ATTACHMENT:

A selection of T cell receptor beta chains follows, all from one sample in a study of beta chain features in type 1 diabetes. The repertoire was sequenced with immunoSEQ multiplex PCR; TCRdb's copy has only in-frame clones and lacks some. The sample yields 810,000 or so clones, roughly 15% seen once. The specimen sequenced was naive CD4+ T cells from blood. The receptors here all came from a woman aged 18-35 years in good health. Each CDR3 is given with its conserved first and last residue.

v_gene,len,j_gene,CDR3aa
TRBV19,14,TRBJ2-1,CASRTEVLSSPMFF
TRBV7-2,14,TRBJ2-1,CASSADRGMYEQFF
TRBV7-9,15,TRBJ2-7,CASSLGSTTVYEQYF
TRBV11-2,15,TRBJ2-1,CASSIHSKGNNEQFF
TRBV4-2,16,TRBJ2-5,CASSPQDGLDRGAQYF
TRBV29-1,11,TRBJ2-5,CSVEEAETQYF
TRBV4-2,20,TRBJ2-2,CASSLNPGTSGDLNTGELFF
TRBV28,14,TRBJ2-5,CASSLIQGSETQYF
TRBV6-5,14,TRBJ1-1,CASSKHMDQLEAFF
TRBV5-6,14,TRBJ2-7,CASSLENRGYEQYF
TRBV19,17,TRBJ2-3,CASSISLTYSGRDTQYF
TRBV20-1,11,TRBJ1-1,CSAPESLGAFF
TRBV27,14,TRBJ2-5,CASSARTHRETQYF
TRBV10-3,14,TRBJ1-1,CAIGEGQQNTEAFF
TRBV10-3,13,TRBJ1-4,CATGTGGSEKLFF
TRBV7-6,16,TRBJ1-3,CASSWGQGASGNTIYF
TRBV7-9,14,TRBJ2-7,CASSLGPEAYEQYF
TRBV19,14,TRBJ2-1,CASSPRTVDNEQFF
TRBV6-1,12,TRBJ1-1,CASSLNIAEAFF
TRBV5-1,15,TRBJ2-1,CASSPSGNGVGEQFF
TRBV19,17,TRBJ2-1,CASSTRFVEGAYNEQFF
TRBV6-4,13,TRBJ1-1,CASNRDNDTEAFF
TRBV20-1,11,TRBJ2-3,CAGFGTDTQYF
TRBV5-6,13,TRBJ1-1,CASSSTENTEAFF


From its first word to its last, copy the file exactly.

A selection of T cell receptor beta chains follows, all from one sample in a study of beta chain features in type 1 diabetes. The repertoire was sequenced with immunoSEQ multiplex PCR; TCRdb's copy has only in-frame clones and lacks some. The sample yields 810,000 or so clones, roughly 15% seen once. The specimen sequenced was naive CD4+ T cells from blood. The receptors here all came from a woman aged 18-35 years in good health. Each CDR3 is given with its conserved first and last residue.

v_gene,len,j_gene,CDR3aa
TRBV19,14,TRBJ2-1,CASRTEVLSSPMFF
TRBV7-2,14,TRBJ2-1,CASSADRGMYEQFF
TRBV7-9,15,TRBJ2-7,CASSLGSTTVYEQYF
TRBV11-2,15,TRBJ2-1,CASSIHSKGNNEQFF
TRBV4-2,16,TRBJ2-5,CASSPQDGLDRGAQYF
TRBV29-1,11,TRBJ2-5,CSVEEAETQYF
TRBV4-2,20,TRBJ2-2,CASSLNPGTSGDLNTGELFF
TRBV28,14,TRBJ2-5,CASSLIQGSETQYF
TRBV6-5,14,TRBJ1-1,CASSKHMDQLEAFF
TRBV5-6,14,TRBJ2-7,CASSLENRGYEQYF
TRBV19,17,TRBJ2-3,CASSISLTYSGRDTQYF
TRBV20-1,11,TRBJ1-1,CSAPESLGAFF
TRBV27,14,TRBJ2-5,CASSARTHRETQYF
TRBV10-3,14,TRBJ1-1,CAIGEGQQNTEAFF
TRBV10-3,13,TRBJ1-4,CATGTGGSEKLFF
TRBV7-6,16,TRBJ1-3,CASSWGQGASGNTIYF
TRBV7-9,14,TRBJ2-7,CASSLGPEAYEQYF
TRBV19,14,TRBJ2-1,CASSPRTVDNEQFF
TRBV6-1,12,TRBJ1-1,CASSLNIAEAFF
TRBV5-1,15,TRBJ2-1,CASSPSGNGVGEQFF
TRBV19,17,TRBJ2-1,CASSTRFVEGAYNEQFF
TRBV6-4,13,TRBJ1-1,CASNRDNDTEAFF
TRBV20-1,11,TRBJ2-3,CAGFGTDTQYF
TRBV5-6,13,TRBJ1-1,CASSSTENTEAFF